What you get—besides lots of plants—are huge savings. For instance, let’s say you ordered 100 Packman Broccoli plants through the wholesale program. What you’d pay is a total of $20.58 as compared to $2.80 per plant if you ordered them individually. That means you get 100 hundred plants for what you would ordinarily pay for 7 plants! Plus, shipping comes out to be about the same: in both cases it runs about $15. The same super-low prices are in effect for dozens of our other vegetable plants when you buy them wholesale including Black From Tula Heirloom Tomato PlantsSweet Baby Girl Cherry Tomato Plants, Blue Curled Scotch Kale Plants, and Bell Boy Sweet Pepper Plants.

You’re probably asking yourself, “How can they afford to do this?” The answer is that it’s simply cheaper for us to grow plants in large quantities, and we then pass the savings on to you. Yet every single plant is guaranteed to arrive alive and healthy. So take advantage of our wholesale program—it might be just the excuse you need to meet other growers in your community and help each other out.

Make Your Own Hot Sauce from Homegrown Tabasco Peppers

Do you like hot sauce? Think how much fun it would be to make your own! For the first time ever, we’re offering tabasco hot pepper plants, the same medium-hot peppers that tabasco hot pepper plants for salethe McIlhenny Company uses to make its famous Tabasco Sauce®. Though your sauce won’t taste exactly like theirs—unless you age it according to these directions—it will have its own appeal, including a freshness you won’t find on any supermarket shelf.

Our tabasco hot pepper plants and these recipes are all you will need to start making your own hot sauce come harvest time. (If you preorder now, we’ll ship the plants automatically in the spring.) Because tabasco peppers are milder than habaneros, they can also be used to decrease the heat in recipes with habaneros, such as this highly rated vegetarian chili. By the same token, they can increase the heat in recipes that call for jalapeños, such as this very popular Avocado Mango Salsa recipe.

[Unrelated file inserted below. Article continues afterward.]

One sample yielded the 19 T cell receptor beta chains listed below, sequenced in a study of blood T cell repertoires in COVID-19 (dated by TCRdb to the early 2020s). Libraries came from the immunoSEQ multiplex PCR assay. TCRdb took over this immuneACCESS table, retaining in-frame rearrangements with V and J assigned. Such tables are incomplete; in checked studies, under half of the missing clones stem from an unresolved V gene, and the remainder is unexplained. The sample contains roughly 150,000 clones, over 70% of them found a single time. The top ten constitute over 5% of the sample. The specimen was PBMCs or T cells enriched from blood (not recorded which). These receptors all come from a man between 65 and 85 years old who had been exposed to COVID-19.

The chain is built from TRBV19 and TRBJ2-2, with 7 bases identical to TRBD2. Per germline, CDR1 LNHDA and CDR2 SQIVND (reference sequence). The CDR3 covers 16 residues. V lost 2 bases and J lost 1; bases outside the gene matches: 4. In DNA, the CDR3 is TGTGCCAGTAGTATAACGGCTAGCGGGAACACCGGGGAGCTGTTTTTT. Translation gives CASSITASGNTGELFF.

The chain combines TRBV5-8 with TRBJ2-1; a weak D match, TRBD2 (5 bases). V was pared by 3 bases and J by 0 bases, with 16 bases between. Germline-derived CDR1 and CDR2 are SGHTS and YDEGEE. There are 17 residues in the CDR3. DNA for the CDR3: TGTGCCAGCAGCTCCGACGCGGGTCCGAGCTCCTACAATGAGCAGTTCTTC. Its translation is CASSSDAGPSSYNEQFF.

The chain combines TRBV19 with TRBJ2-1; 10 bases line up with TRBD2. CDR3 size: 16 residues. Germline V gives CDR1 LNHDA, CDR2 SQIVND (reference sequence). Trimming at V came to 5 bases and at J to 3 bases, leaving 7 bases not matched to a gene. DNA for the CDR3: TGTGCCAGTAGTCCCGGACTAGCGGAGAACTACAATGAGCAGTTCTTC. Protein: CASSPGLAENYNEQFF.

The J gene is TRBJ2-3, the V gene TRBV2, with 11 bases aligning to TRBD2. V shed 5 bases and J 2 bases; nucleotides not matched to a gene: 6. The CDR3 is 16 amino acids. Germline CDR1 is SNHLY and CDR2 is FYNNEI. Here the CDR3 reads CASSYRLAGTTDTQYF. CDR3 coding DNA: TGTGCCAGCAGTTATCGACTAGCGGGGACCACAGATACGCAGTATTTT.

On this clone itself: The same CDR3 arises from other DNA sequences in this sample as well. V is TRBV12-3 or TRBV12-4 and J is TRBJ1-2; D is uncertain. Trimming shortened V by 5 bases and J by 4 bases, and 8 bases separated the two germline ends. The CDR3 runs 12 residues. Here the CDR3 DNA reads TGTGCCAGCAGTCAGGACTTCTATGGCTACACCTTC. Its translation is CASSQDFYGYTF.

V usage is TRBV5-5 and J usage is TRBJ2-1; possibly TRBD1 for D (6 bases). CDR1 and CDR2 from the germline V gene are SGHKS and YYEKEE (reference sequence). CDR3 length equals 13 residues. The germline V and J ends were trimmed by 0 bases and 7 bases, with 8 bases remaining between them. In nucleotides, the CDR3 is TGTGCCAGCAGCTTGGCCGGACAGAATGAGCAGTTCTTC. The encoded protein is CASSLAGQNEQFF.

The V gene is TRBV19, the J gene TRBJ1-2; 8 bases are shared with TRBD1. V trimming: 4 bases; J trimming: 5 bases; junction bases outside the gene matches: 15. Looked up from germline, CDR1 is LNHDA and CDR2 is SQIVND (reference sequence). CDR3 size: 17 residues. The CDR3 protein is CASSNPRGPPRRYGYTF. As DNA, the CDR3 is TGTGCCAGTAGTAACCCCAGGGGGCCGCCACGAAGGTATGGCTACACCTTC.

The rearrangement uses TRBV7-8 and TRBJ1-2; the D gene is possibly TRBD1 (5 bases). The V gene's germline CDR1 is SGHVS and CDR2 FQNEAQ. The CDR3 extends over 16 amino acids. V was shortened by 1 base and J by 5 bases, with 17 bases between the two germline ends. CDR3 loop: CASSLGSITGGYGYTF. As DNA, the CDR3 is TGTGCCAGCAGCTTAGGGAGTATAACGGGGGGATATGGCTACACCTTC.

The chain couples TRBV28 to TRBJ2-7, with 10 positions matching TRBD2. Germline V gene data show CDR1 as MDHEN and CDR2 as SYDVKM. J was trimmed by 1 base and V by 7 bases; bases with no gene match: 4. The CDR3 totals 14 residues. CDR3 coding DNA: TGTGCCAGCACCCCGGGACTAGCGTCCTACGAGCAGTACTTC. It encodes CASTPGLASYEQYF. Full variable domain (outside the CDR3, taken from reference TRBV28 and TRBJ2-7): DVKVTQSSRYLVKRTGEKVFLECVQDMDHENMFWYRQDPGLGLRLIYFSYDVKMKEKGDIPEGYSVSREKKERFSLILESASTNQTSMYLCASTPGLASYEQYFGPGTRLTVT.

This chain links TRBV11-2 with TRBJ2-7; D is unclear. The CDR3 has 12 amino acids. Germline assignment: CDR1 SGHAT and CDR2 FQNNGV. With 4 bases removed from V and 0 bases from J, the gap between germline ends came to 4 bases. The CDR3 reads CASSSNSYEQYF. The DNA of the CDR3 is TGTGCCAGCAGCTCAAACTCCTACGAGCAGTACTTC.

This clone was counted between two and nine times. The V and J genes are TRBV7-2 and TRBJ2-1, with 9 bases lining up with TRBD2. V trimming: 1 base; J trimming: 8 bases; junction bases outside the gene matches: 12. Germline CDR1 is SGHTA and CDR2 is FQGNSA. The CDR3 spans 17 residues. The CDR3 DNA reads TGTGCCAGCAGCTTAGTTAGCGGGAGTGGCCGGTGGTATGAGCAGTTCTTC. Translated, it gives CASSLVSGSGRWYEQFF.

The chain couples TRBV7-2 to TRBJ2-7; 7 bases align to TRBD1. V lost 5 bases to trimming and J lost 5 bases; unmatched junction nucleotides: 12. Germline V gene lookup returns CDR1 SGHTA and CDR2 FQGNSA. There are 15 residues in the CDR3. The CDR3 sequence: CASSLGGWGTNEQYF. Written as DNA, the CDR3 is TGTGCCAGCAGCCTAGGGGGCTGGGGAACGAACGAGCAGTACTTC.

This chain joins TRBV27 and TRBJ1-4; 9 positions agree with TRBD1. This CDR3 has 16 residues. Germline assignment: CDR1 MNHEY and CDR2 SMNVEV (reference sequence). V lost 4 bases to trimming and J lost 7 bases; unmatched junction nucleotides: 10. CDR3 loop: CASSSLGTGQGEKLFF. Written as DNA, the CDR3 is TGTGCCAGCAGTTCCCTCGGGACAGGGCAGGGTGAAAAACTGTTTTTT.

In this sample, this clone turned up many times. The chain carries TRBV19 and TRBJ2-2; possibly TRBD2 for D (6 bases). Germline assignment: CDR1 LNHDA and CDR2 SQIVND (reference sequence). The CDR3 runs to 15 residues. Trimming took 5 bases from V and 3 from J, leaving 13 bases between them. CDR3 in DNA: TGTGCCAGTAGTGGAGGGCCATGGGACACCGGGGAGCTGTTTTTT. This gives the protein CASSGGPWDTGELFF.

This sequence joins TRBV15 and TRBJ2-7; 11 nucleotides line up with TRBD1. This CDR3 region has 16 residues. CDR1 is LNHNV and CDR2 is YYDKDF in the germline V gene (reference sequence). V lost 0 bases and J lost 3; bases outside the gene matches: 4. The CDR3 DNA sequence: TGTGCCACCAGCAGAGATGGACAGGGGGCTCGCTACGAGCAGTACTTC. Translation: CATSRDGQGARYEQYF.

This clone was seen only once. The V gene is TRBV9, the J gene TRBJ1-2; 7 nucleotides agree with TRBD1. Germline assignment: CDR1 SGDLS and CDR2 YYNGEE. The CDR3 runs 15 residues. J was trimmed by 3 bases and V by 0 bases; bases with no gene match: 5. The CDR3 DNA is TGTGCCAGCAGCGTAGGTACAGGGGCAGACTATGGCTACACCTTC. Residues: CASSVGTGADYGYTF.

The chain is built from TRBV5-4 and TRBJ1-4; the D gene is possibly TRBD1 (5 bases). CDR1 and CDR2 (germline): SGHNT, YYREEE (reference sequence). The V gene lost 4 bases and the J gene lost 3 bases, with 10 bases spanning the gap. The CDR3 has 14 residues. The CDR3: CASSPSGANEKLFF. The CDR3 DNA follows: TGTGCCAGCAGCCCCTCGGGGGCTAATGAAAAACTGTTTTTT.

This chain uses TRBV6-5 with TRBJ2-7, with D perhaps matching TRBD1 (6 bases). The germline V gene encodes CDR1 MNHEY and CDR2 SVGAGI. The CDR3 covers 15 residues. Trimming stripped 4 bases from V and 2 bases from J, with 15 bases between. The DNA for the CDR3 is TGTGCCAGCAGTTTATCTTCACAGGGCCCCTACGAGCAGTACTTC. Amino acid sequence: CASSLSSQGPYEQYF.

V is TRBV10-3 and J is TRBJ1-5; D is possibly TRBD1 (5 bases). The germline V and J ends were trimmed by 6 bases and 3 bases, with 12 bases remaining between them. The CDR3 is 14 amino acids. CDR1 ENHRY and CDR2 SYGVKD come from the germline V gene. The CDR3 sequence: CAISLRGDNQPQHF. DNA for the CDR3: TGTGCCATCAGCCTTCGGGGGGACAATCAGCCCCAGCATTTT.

Another fun project we encourage you to try is making hot pepper jelly. If you substitute tabasco peppers for haberneros in this recipe, you’ll end up with a medium-hot jelly with the distinctive taste that led Mr. McIlhenny to choose this variety of hot pepper over all others when formulating his famous hot sauce.

Other Exciting Veggie Plants

Our bestselling veggie plant is the Little Fingers Carrot, a Nantes-type gourmet baby carrot. It’s sweet, crisp, and easy to grow, making it ideal for child gardeners as well as child snackers. Of course, these 4-inch “fingers” are a nutritious treat for anyone. We ship them in boxes of 4.

Every year we sell out of our Caspian Pink Heirloom Tomato Plants. And it’s no wonder: in a recent survey of more than 10,000 home gardeners and tomato farmers, Caspian Pink was among the ten most popular heirloom varieties, along with the Brandywine Pink. Like most heirlooms, these varieties are prized for their flavor. In her book, 100 Heirloom Varieties for the American Garden, Carol Male offers perhaps the best description of the sublime taste of the Brandywine Pink: “winey, robust, mouth-watering, sweet, tart, and complex.” If you’re interested in either of these tomato plants, we recommend that you preorder now because it’s likely we’ll run out of both of them.